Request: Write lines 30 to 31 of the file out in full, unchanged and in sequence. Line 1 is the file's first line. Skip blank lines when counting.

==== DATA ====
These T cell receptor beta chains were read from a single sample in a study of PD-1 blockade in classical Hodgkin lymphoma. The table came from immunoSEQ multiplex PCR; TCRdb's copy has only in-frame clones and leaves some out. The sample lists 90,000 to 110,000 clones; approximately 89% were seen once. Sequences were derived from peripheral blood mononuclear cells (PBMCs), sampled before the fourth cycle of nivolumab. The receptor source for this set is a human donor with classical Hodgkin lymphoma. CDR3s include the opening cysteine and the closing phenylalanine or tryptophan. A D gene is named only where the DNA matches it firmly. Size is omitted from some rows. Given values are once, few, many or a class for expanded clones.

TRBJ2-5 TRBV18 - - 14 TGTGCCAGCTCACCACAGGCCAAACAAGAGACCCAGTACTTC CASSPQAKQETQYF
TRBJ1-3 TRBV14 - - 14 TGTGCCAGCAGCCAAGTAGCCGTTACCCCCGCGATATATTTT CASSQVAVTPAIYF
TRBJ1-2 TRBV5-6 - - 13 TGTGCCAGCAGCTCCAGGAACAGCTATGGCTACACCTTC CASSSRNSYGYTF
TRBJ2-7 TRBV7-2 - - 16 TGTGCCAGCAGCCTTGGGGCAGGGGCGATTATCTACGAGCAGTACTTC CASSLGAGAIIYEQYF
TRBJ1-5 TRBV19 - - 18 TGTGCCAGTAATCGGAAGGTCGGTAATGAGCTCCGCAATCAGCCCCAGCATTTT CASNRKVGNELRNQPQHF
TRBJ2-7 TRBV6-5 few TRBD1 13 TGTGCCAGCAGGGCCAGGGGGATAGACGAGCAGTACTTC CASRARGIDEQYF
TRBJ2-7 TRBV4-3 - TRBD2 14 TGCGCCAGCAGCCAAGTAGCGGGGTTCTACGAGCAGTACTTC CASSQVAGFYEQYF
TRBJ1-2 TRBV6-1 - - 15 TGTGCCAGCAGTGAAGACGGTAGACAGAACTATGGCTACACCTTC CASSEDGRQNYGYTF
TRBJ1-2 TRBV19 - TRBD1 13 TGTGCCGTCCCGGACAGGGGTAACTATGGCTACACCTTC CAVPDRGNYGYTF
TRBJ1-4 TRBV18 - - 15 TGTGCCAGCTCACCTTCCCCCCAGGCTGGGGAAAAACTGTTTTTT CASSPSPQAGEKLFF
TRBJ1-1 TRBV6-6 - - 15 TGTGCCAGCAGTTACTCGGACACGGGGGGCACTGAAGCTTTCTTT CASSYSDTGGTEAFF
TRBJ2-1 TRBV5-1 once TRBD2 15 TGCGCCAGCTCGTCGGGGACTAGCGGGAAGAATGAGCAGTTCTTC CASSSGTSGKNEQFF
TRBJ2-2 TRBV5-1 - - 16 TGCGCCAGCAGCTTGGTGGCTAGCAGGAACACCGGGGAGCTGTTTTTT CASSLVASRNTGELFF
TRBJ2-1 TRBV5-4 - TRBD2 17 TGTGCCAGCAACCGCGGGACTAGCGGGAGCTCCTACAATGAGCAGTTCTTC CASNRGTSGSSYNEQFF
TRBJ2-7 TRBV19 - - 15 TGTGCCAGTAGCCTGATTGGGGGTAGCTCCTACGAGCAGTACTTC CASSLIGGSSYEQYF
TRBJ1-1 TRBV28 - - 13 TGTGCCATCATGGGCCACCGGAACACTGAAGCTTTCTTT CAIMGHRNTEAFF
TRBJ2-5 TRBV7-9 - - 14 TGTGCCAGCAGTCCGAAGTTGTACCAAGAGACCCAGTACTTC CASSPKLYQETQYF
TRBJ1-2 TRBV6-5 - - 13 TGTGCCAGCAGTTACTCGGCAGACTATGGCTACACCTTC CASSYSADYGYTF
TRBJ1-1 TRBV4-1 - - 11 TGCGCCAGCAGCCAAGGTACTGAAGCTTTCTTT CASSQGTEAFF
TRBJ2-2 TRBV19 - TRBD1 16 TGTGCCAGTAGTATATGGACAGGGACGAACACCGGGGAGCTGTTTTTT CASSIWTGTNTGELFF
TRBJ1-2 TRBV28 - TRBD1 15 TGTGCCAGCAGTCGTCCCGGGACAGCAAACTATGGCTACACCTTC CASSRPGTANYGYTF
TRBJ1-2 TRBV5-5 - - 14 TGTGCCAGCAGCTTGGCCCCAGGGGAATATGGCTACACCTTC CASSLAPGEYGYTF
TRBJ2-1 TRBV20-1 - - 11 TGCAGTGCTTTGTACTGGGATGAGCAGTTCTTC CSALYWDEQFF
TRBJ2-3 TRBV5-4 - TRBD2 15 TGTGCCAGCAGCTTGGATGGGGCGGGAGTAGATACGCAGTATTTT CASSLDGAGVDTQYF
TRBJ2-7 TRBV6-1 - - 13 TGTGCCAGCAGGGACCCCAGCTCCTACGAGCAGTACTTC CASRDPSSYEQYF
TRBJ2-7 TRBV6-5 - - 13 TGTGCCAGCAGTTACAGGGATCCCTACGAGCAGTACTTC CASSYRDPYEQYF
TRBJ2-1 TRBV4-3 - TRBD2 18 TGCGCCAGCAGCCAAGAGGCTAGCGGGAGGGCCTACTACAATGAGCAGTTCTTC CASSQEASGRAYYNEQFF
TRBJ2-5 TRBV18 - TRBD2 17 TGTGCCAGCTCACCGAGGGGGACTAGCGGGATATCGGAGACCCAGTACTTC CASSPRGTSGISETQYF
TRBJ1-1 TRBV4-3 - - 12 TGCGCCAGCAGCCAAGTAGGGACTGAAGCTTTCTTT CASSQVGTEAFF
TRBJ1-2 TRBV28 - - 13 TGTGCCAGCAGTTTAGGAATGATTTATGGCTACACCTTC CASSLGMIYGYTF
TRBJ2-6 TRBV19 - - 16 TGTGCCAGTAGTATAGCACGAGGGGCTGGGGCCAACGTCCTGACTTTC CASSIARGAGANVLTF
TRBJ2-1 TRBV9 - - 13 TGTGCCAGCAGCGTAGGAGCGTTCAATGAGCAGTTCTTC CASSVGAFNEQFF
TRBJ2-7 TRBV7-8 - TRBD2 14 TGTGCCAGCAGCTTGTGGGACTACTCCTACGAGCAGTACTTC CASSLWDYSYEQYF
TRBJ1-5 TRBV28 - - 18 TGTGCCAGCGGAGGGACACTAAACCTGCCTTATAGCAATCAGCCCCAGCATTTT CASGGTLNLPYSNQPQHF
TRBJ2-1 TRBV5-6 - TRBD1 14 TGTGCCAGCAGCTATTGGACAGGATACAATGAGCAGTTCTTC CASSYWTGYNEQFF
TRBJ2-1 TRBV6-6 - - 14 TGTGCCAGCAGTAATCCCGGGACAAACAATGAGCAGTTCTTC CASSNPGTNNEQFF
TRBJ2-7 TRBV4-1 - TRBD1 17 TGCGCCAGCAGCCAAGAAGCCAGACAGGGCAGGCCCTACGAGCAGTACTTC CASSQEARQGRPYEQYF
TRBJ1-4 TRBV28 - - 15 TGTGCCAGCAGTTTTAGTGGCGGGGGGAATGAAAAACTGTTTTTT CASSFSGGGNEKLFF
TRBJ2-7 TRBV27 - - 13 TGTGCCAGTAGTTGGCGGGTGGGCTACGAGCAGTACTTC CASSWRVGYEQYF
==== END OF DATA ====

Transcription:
TRBJ1-1 TRBV4-3 - - 12 TGCGCCAGCAGCCAAGTAGGGACTGAAGCTTTCTTT CASSQVGTEAFF
TRBJ1-2 TRBV28 - - 13 TGTGCCAGCAGTTTAGGAATGATTTATGGCTACACCTTC CASSLGMIYGYTF